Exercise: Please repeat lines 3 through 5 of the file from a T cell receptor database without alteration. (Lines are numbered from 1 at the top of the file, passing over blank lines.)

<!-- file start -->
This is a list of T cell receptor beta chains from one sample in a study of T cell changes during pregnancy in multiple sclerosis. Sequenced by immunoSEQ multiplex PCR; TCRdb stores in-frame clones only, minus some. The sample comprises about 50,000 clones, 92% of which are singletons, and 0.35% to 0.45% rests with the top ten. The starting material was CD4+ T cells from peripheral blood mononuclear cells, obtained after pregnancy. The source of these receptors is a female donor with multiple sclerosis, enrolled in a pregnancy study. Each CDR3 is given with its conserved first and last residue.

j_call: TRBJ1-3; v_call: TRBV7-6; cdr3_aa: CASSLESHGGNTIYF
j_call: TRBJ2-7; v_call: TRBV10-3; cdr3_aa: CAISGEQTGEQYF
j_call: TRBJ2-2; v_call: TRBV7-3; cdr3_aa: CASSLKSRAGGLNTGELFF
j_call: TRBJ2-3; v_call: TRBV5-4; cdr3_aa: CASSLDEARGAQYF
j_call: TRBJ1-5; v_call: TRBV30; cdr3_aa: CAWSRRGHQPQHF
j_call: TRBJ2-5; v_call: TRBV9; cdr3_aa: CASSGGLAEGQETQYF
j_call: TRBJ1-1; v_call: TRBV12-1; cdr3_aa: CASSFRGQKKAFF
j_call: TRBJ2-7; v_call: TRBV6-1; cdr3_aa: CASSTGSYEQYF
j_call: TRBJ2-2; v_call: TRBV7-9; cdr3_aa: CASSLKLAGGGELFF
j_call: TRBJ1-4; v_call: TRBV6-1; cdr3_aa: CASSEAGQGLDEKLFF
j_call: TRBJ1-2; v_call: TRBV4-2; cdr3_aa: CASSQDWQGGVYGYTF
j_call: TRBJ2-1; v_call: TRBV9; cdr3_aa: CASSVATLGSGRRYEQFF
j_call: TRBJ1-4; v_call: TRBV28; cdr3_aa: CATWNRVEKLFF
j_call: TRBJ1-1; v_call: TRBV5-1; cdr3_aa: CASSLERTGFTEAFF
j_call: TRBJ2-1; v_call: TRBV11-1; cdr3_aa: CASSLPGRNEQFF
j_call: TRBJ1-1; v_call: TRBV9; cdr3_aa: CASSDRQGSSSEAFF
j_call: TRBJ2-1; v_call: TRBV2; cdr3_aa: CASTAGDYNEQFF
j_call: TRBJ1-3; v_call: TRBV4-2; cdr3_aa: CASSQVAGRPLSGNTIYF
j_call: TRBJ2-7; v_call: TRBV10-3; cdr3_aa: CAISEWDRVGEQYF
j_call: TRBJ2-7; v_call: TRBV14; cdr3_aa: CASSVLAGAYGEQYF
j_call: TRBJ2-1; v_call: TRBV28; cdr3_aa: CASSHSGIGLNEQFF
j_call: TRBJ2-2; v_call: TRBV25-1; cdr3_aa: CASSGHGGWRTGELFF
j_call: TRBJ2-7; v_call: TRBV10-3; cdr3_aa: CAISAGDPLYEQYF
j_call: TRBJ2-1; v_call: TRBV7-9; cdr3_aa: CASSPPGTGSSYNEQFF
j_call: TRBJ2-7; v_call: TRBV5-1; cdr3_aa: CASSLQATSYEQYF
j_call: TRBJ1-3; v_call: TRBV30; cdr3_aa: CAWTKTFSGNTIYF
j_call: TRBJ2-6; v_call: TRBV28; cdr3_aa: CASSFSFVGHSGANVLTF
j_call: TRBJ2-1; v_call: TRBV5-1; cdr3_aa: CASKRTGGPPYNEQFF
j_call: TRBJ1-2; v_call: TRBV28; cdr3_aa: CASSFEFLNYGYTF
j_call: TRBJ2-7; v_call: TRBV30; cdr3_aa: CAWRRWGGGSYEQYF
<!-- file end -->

j_call: TRBJ2-7; v_call: TRBV10-3; cdr3_aa: CAISGEQTGEQYF
j_call: TRBJ2-2; v_call: TRBV7-3; cdr3_aa: CASSLKSRAGGLNTGELFF
j_call: TRBJ2-3; v_call: TRBV5-4; cdr3_aa: CASSLDEARGAQYF